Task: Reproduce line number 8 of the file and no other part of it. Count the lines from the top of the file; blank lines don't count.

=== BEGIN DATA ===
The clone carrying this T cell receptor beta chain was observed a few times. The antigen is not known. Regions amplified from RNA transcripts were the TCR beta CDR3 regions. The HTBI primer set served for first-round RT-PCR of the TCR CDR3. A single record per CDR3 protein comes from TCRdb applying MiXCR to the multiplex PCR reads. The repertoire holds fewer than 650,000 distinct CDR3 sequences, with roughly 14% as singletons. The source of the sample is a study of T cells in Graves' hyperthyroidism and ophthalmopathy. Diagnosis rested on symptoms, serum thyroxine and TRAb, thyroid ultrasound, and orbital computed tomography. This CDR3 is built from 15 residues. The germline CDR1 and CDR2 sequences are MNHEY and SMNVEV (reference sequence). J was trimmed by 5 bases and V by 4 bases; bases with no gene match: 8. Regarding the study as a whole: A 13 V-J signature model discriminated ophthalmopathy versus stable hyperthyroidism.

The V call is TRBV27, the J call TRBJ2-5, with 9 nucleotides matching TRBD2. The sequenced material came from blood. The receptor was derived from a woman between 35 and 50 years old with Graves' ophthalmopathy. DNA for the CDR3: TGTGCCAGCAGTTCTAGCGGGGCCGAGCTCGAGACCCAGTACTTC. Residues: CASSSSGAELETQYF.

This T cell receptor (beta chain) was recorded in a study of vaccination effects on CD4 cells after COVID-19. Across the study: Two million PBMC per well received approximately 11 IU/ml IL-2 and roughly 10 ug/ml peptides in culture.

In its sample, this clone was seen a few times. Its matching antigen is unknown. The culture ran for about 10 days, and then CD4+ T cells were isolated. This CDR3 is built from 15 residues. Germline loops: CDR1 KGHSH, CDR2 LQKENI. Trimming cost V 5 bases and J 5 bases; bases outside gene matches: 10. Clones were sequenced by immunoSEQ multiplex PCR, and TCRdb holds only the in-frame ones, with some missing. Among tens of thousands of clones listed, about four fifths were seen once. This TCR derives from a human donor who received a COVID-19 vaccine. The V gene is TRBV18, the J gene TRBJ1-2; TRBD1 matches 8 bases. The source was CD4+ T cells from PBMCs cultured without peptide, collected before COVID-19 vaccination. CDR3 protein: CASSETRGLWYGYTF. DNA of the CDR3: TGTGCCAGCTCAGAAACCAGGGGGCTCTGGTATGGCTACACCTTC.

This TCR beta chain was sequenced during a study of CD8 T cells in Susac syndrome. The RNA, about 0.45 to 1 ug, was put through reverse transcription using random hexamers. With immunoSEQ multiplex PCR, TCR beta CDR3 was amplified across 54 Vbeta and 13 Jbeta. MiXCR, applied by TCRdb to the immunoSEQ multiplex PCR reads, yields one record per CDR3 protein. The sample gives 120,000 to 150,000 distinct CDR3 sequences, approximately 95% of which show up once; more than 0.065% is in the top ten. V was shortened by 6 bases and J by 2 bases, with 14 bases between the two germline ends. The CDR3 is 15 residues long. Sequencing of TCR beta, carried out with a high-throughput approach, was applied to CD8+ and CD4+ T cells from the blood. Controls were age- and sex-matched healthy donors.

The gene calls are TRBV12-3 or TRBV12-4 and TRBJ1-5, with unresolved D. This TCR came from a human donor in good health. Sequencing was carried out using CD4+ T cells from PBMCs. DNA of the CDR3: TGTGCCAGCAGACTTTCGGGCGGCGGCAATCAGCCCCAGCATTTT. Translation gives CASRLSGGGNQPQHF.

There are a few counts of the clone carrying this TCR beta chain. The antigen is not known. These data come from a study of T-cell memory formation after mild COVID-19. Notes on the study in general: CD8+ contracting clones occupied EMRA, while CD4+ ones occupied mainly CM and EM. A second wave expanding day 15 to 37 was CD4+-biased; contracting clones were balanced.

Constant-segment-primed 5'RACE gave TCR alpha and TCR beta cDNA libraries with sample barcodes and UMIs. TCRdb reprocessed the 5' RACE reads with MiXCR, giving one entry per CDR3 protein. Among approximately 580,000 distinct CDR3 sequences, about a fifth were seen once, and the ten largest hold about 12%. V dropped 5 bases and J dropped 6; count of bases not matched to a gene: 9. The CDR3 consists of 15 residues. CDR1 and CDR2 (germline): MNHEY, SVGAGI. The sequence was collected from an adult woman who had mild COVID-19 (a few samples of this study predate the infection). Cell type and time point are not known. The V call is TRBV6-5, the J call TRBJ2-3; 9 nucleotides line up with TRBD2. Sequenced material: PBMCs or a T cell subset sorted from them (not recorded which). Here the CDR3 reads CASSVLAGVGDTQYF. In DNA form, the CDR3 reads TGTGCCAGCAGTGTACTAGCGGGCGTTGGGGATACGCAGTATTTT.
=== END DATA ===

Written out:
Constant-segment-primed 5'RACE gave TCR alpha and TCR beta cDNA libraries with sample barcodes and UMIs. TCRdb reprocessed the 5' RACE reads with MiXCR, giving one entry per CDR3 protein. Among approximately 580,000 distinct CDR3 sequences, about a fifth were seen once, and the ten largest hold about 12%. V dropped 5 bases and J dropped 6; count of bases not matched to a gene: 9. The CDR3 consists of 15 residues. CDR1 and CDR2 (germline): MNHEY, SVGAGI. The sequence was collected from an adult woman who had mild COVID-19 (a few samples of this study predate the infection). Cell type and time point are not known. The V call is TRBV6-5, the J call TRBJ2-3; 9 nucleotides line up with TRBD2. Sequenced material: PBMCs or a T cell subset sorted from them (not recorded which). Here the CDR3 reads CASSVLAGVGDTQYF. In DNA form, the CDR3 reads TGTGCCAGCAGTGTACTAGCGGGCGTTGGGGATACGCAGTATTTT.